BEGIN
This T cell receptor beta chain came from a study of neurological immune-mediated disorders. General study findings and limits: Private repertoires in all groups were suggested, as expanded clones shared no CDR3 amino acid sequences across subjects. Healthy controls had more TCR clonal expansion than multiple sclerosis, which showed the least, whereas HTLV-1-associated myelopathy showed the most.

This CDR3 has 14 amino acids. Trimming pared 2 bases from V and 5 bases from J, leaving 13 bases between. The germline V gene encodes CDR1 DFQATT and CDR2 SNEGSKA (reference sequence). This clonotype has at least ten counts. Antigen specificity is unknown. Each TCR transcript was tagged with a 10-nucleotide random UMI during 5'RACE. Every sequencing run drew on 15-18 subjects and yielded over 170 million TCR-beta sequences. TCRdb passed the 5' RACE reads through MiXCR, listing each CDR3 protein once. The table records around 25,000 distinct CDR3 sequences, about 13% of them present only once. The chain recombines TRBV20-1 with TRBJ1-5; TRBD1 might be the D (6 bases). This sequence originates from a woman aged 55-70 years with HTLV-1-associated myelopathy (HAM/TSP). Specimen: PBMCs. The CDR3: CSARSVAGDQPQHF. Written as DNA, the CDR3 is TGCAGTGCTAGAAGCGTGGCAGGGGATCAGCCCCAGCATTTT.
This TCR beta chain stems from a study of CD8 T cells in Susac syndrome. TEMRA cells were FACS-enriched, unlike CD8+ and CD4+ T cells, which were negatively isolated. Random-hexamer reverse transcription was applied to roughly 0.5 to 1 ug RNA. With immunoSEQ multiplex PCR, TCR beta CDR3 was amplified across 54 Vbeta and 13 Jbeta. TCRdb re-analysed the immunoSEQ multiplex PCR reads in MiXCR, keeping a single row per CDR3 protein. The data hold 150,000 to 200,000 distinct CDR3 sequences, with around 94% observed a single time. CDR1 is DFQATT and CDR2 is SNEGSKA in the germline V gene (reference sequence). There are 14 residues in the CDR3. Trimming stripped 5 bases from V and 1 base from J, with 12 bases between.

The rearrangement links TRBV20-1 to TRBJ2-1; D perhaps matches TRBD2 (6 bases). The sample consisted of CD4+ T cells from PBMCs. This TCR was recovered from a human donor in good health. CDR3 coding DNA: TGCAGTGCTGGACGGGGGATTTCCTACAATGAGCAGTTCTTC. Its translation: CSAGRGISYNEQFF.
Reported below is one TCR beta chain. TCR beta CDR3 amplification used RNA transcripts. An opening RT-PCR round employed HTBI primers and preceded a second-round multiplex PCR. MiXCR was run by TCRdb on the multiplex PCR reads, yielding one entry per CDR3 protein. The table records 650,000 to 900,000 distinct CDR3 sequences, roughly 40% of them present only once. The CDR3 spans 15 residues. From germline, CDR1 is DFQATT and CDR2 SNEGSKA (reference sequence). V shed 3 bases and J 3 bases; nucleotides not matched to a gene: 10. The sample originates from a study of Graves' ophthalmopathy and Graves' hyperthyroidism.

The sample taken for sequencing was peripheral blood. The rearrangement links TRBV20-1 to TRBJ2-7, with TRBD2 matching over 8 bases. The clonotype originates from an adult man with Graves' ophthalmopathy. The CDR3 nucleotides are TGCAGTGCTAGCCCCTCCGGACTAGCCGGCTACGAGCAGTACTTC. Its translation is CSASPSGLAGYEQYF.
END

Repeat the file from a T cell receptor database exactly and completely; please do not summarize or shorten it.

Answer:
This T cell receptor beta chain came from a study of neurological immune-mediated disorders. General study findings and limits: Private repertoires in all groups were suggested, as expanded clones shared no CDR3 amino acid sequences across subjects. Healthy controls had more TCR clonal expansion than multiple sclerosis, which showed the least, whereas HTLV-1-associated myelopathy showed the most.

This CDR3 has 14 amino acids. Trimming pared 2 bases from V and 5 bases from J, leaving 13 bases between. The germline V gene encodes CDR1 DFQATT and CDR2 SNEGSKA (reference sequence). This clonotype has at least ten counts. Antigen specificity is unknown. Each TCR transcript was tagged with a 10-nucleotide random UMI during 5'RACE. Every sequencing run drew on 15-18 subjects and yielded over 170 million TCR-beta sequences. TCRdb passed the 5' RACE reads through MiXCR, listing each CDR3 protein once. The table records around 25,000 distinct CDR3 sequences, about 13% of them present only once. The chain recombines TRBV20-1 with TRBJ1-5; TRBD1 might be the D (6 bases). This sequence originates from a woman aged 55-70 years with HTLV-1-associated myelopathy (HAM/TSP). Specimen: PBMCs. The CDR3: CSARSVAGDQPQHF. Written as DNA, the CDR3 is TGCAGTGCTAGAAGCGTGGCAGGGGATCAGCCCCAGCATTTT.
This TCR beta chain stems from a study of CD8 T cells in Susac syndrome. TEMRA cells were FACS-enriched, unlike CD8+ and CD4+ T cells, which were negatively isolated. Random-hexamer reverse transcription was applied to roughly 0.5 to 1 ug RNA. With immunoSEQ multiplex PCR, TCR beta CDR3 was amplified across 54 Vbeta and 13 Jbeta. TCRdb re-analysed the immunoSEQ multiplex PCR reads in MiXCR, keeping a single row per CDR3 protein. The data hold 150,000 to 200,000 distinct CDR3 sequences, with around 94% observed a single time. CDR1 is DFQATT and CDR2 is SNEGSKA in the germline V gene (reference sequence). There are 14 residues in the CDR3. Trimming stripped 5 bases from V and 1 base from J, with 12 bases between.

The rearrangement links TRBV20-1 to TRBJ2-1; D perhaps matches TRBD2 (6 bases). The sample consisted of CD4+ T cells from PBMCs. This TCR was recovered from a human donor in good health. CDR3 coding DNA: TGCAGTGCTGGACGGGGGATTTCCTACAATGAGCAGTTCTTC. Its translation: CSAGRGISYNEQFF.
Reported below is one TCR beta chain. TCR beta CDR3 amplification used RNA transcripts. An opening RT-PCR round employed HTBI primers and preceded a second-round multiplex PCR. MiXCR was run by TCRdb on the multiplex PCR reads, yielding one entry per CDR3 protein. The table records 650,000 to 900,000 distinct CDR3 sequences, roughly 40% of them present only once. The CDR3 spans 15 residues. From germline, CDR1 is DFQATT and CDR2 SNEGSKA (reference sequence). V shed 3 bases and J 3 bases; nucleotides not matched to a gene: 10. The sample originates from a study of Graves' ophthalmopathy and Graves' hyperthyroidism.

The sample taken for sequencing was peripheral blood. The rearrangement links TRBV20-1 to TRBJ2-7, with TRBD2 matching over 8 bases. The clonotype originates from an adult man with Graves' ophthalmopathy. The CDR3 nucleotides are TGCAGTGCTAGCCCCTCCGGACTAGCCGGCTACGAGCAGTACTTC. Its translation is CSASPSGLAGYEQYF.